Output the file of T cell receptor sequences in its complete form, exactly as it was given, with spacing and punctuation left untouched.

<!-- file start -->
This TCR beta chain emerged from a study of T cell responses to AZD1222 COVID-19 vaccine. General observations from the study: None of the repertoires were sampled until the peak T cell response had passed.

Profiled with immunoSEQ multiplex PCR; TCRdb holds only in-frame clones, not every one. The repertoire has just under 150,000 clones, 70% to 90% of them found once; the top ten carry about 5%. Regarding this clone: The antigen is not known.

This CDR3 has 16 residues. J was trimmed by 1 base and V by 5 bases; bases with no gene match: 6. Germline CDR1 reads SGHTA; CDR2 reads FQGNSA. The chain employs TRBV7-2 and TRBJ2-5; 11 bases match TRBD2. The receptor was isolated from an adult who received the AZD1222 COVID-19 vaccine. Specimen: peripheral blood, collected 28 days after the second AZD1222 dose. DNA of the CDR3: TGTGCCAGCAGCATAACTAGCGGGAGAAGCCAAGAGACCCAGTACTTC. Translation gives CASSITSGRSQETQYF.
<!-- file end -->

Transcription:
This TCR beta chain emerged from a study of T cell responses to AZD1222 COVID-19 vaccine. General observations from the study: None of the repertoires were sampled until the peak T cell response had passed.

Profiled with immunoSEQ multiplex PCR; TCRdb holds only in-frame clones, not every one. The repertoire has just under 150,000 clones, 70% to 90% of them found once; the top ten carry about 5%. Regarding this clone: The antigen is not known.

This CDR3 has 16 residues. J was trimmed by 1 base and V by 5 bases; bases with no gene match: 6. Germline CDR1 reads SGHTA; CDR2 reads FQGNSA. The chain employs TRBV7-2 and TRBJ2-5; 11 bases match TRBD2. The receptor was isolated from an adult who received the AZD1222 COVID-19 vaccine. Specimen: peripheral blood, collected 28 days after the second AZD1222 dose. DNA of the CDR3: TGTGCCAGCAGCATAACTAGCGGGAGAAGCCAAGAGACCCAGTACTTC. Translation gives CASSITSGRSQETQYF.